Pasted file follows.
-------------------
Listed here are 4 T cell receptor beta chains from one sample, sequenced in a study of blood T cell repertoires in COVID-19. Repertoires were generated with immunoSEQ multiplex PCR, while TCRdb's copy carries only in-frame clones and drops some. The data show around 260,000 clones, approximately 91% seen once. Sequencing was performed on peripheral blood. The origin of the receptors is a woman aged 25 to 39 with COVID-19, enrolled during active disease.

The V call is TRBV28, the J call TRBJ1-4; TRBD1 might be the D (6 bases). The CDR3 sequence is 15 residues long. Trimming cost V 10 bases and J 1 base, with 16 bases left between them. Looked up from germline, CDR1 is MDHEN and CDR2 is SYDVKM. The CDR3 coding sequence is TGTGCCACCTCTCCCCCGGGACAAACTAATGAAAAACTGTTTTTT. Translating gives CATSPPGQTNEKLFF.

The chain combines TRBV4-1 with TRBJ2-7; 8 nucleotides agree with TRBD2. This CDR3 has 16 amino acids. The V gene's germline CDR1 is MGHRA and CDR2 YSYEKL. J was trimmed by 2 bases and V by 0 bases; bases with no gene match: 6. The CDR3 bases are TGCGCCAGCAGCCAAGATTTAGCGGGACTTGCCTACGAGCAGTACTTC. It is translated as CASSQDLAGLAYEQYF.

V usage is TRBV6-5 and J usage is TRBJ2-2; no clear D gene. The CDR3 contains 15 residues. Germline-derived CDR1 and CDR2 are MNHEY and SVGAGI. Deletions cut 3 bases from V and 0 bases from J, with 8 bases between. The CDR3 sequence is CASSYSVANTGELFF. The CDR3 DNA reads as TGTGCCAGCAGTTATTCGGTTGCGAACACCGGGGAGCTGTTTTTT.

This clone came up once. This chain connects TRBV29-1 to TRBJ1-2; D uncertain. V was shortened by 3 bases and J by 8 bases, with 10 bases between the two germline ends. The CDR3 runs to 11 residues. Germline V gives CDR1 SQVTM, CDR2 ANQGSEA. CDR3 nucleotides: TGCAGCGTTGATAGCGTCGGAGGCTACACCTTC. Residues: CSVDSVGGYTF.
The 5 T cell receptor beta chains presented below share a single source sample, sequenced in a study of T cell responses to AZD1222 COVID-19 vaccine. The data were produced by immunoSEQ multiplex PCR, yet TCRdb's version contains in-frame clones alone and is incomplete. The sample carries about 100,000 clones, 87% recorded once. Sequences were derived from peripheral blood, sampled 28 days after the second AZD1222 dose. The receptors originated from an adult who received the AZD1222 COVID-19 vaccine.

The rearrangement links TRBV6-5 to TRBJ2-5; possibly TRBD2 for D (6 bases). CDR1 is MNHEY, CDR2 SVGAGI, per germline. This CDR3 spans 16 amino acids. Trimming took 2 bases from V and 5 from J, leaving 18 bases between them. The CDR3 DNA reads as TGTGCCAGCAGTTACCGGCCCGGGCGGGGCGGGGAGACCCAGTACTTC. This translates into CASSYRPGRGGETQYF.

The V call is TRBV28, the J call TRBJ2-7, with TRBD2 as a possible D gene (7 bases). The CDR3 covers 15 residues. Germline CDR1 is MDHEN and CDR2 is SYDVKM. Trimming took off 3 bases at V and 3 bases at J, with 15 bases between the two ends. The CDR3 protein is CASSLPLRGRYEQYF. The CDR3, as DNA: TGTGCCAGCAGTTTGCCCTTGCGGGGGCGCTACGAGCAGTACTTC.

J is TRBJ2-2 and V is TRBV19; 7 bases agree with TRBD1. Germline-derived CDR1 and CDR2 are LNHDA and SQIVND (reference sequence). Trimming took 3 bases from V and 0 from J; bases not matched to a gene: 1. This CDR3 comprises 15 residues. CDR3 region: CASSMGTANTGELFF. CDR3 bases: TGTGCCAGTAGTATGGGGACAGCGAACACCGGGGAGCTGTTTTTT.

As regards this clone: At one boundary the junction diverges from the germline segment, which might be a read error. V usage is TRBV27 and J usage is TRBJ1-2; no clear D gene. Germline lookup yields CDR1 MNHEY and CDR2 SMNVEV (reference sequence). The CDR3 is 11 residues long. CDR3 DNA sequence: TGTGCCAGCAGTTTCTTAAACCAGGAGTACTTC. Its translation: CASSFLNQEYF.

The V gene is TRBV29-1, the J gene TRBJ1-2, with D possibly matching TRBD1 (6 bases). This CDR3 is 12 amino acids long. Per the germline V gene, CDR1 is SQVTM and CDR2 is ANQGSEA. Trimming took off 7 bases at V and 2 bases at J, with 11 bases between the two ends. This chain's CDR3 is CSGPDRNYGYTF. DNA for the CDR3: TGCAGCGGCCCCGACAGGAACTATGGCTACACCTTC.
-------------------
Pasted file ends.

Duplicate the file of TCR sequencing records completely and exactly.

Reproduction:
Listed here are 4 T cell receptor beta chains from one sample, sequenced in a study of blood T cell repertoires in COVID-19. Repertoires were generated with immunoSEQ multiplex PCR, while TCRdb's copy carries only in-frame clones and drops some. The data show around 260,000 clones, approximately 91% seen once. Sequencing was performed on peripheral blood. The origin of the receptors is a woman aged 25 to 39 with COVID-19, enrolled during active disease.

The V call is TRBV28, the J call TRBJ1-4; TRBD1 might be the D (6 bases). The CDR3 sequence is 15 residues long. Trimming cost V 10 bases and J 1 base, with 16 bases left between them. Looked up from germline, CDR1 is MDHEN and CDR2 is SYDVKM. The CDR3 coding sequence is TGTGCCACCTCTCCCCCGGGACAAACTAATGAAAAACTGTTTTTT. Translating gives CATSPPGQTNEKLFF.

The chain combines TRBV4-1 with TRBJ2-7; 8 nucleotides agree with TRBD2. This CDR3 has 16 amino acids. The V gene's germline CDR1 is MGHRA and CDR2 YSYEKL. J was trimmed by 2 bases and V by 0 bases; bases with no gene match: 6. The CDR3 bases are TGCGCCAGCAGCCAAGATTTAGCGGGACTTGCCTACGAGCAGTACTTC. It is translated as CASSQDLAGLAYEQYF.

V usage is TRBV6-5 and J usage is TRBJ2-2; no clear D gene. The CDR3 contains 15 residues. Germline-derived CDR1 and CDR2 are MNHEY and SVGAGI. Deletions cut 3 bases from V and 0 bases from J, with 8 bases between. The CDR3 sequence is CASSYSVANTGELFF. The CDR3 DNA reads as TGTGCCAGCAGTTATTCGGTTGCGAACACCGGGGAGCTGTTTTTT.

This clone came up once. This chain connects TRBV29-1 to TRBJ1-2; D uncertain. V was shortened by 3 bases and J by 8 bases, with 10 bases between the two germline ends. The CDR3 runs to 11 residues. Germline V gives CDR1 SQVTM, CDR2 ANQGSEA. CDR3 nucleotides: TGCAGCGTTGATAGCGTCGGAGGCTACACCTTC. Residues: CSVDSVGGYTF.
The 5 T cell receptor beta chains presented below share a single source sample, sequenced in a study of T cell responses to AZD1222 COVID-19 vaccine. The data were produced by immunoSEQ multiplex PCR, yet TCRdb's version contains in-frame clones alone and is incomplete. The sample carries about 100,000 clones, 87% recorded once. Sequences were derived from peripheral blood, sampled 28 days after the second AZD1222 dose. The receptors originated from an adult who received the AZD1222 COVID-19 vaccine.

The rearrangement links TRBV6-5 to TRBJ2-5; possibly TRBD2 for D (6 bases). CDR1 is MNHEY, CDR2 SVGAGI, per germline. This CDR3 spans 16 amino acids. Trimming took 2 bases from V and 5 from J, leaving 18 bases between them. The CDR3 DNA reads as TGTGCCAGCAGTTACCGGCCCGGGCGGGGCGGGGAGACCCAGTACTTC. This translates into CASSYRPGRGGETQYF.

The V call is TRBV28, the J call TRBJ2-7, with TRBD2 as a possible D gene (7 bases). The CDR3 covers 15 residues. Germline CDR1 is MDHEN and CDR2 is SYDVKM. Trimming took off 3 bases at V and 3 bases at J, with 15 bases between the two ends. The CDR3 protein is CASSLPLRGRYEQYF. The CDR3, as DNA: TGTGCCAGCAGTTTGCCCTTGCGGGGGCGCTACGAGCAGTACTTC.

J is TRBJ2-2 and V is TRBV19; 7 bases agree with TRBD1. Germline-derived CDR1 and CDR2 are LNHDA and SQIVND (reference sequence). Trimming took 3 bases from V and 0 from J; bases not matched to a gene: 1. This CDR3 comprises 15 residues. CDR3 region: CASSMGTANTGELFF. CDR3 bases: TGTGCCAGTAGTATGGGGACAGCGAACACCGGGGAGCTGTTTTTT.

As regards this clone: At one boundary the junction diverges from the germline segment, which might be a read error. V usage is TRBV27 and J usage is TRBJ1-2; no clear D gene. Germline lookup yields CDR1 MNHEY and CDR2 SMNVEV (reference sequence). The CDR3 is 11 residues long. CDR3 DNA sequence: TGTGCCAGCAGTTTCTTAAACCAGGAGTACTTC. Its translation: CASSFLNQEYF.

The V gene is TRBV29-1, the J gene TRBJ1-2, with D possibly matching TRBD1 (6 bases). This CDR3 is 12 amino acids long. Per the germline V gene, CDR1 is SQVTM and CDR2 is ANQGSEA. Trimming took off 7 bases at V and 2 bases at J, with 11 bases between the two ends. This chain's CDR3 is CSGPDRNYGYTF. DNA for the CDR3: TGCAGCGGCCCCGACAGGAACTATGGCTACACCTTC.